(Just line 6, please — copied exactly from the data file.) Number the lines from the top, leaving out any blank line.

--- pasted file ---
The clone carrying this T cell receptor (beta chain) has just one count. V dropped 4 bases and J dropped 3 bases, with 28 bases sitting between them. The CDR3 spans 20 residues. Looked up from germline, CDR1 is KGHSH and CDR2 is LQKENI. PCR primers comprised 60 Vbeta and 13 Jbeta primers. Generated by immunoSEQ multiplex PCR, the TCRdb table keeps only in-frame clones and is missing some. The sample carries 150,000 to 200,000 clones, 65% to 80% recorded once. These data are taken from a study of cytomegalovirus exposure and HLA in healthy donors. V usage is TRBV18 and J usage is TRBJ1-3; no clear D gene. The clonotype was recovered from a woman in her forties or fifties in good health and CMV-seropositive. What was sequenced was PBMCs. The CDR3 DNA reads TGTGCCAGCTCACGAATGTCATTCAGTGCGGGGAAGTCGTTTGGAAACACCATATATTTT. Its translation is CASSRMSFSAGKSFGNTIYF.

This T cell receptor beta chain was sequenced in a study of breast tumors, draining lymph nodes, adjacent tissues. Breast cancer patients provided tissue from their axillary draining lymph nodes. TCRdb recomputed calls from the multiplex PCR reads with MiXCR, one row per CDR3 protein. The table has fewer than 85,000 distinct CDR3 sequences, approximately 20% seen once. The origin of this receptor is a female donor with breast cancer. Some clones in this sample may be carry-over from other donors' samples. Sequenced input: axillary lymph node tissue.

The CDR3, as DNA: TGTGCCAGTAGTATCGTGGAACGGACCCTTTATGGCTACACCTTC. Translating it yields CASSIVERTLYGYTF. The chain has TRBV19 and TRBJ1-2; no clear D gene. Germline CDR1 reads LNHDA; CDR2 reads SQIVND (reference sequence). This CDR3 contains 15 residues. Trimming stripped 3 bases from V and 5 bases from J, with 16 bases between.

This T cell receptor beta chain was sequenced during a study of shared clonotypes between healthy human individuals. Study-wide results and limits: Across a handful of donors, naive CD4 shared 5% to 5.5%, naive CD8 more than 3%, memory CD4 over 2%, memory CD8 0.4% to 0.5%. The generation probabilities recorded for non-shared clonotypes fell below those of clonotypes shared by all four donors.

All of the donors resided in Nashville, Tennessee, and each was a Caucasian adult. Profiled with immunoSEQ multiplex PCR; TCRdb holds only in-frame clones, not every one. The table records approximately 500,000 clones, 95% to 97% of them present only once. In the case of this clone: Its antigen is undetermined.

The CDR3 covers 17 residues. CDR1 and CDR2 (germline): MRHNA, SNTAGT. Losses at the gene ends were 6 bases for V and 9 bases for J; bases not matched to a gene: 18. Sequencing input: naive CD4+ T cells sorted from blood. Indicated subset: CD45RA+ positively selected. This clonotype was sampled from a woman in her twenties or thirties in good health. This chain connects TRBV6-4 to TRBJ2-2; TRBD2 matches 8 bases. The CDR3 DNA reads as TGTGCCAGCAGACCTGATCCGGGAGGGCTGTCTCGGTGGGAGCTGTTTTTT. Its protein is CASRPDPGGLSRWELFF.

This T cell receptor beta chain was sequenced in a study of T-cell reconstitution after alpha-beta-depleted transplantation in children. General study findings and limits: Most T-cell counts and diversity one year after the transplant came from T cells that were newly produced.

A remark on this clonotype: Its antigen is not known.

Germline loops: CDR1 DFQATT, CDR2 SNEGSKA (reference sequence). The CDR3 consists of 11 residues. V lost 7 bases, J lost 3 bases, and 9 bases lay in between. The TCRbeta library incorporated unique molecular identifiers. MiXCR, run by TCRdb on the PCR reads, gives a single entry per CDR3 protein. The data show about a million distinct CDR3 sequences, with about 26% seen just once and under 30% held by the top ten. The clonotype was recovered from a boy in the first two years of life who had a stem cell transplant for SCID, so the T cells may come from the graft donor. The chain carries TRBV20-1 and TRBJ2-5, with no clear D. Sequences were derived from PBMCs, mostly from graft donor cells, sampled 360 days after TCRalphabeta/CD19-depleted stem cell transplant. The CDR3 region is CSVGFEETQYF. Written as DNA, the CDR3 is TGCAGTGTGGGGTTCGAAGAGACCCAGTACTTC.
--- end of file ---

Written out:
The CDR3 covers 17 residues. CDR1 and CDR2 (germline): MRHNA, SNTAGT. Losses at the gene ends were 6 bases for V and 9 bases for J; bases not matched to a gene: 18. Sequencing input: naive CD4+ T cells sorted from blood. Indicated subset: CD45RA+ positively selected. This clonotype was sampled from a woman in her twenties or thirties in good health. This chain connects TRBV6-4 to TRBJ2-2; TRBD2 matches 8 bases. The CDR3 DNA reads as TGTGCCAGCAGACCTGATCCGGGAGGGCTGTCTCGGTGGGAGCTGTTTTTT. Its protein is CASRPDPGGLSRWELFF.